The crankshaft…… the reconditioner usually hot tanks the shaft prior to grinding so the outside of the shaft is reasonably clean. The preservative has to be removed from the journals. The best way to clean a reground crank is in a kero bath using a gallery brush to clean all drillings. Some cranks have removable oil gallery plugs, so where practicable remove to ensure no rubbish is trapped against the plug. Other cranks have aluminum gallery plugs so check they have not been damaged. (caustic hot tanks will damage these alloy plugs) The flywheel mounting boss often has to be buffed or cleaned with emery tape, as it can be rusty and overlooked by the reconditioner. The front snout may also require attention. Check that the old spigot is removed and all threads and keyways are serviceable. Inspect the oil gallery drillings and ensure they are correctly chambered. Carry out these operations before completing the final wash. Pressure wash and air dry. Spray the shaft with rust inhibitor to protect the ground journals. Care has to be taken to protect the machined surfaces at all times. Make a close inspection of the journals in case some accidental damage has occurred after grinding or linishing. If a journal has to be re-linished due to damage rewash crank again.

Setting up the engine…… This procedure when carried out correctly will eliminate a lot of interruptions during the course of assembly and also may identify some fundamental problems. A clean, well lit area with ample bench space to methodically lay out all components including nuts bolts and washers is essential. During this process of set up it is important to verify the correct engine parts have been chosen. To do this correctly the assembler has to have a good description of the engine he is assembling. Some times an engine could have been bored using the incorrect model pistons. All parts should be rechecked for their correct application. The assembler has to have the appropriate books available to check part numbers are suitably selected. A good assembler never assumes that the person before him has done his job correctly but re-inspects and checks all aspects of the reconditioning process. The person boring the engine could have been given pistons of incorrect compression ratio and even though this engine will run it may lack power or worse still ping its head off. Never assume anything, always check and become fully familiar with the engines you are assembling. Due to the fact that certain engines can be used in different models and for different applications several configurations of pistons, heads, tappet covers and sumps may be available. You would hope this has been sorted out before this stage but Murphy’s law necessitates the assembler to verify. You are the last line of defense and have a responsibility to ensure quality control is maintained.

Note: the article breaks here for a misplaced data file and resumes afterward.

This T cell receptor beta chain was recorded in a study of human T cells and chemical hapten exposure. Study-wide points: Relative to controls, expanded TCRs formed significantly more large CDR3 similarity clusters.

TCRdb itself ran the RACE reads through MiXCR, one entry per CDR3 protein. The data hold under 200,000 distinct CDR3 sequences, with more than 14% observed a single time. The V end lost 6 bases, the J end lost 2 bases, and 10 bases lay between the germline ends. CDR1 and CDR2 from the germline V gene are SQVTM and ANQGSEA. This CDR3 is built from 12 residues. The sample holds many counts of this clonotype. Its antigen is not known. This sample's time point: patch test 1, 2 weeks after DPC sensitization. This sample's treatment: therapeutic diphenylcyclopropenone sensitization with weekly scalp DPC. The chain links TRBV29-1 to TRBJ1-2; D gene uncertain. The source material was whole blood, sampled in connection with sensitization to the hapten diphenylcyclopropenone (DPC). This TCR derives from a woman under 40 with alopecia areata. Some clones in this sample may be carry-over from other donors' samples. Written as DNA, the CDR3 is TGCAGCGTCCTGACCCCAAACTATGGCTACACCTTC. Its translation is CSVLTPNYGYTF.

Setting up should involve the placement and counting of every nut, bolt and washer in an order. All parts should be accounted for before any assembly is attempted. The last thing you want to be doing during assembly is wandering around looking for bits and pieces. This will only lead to frustration and the possibility of mistakes will increase.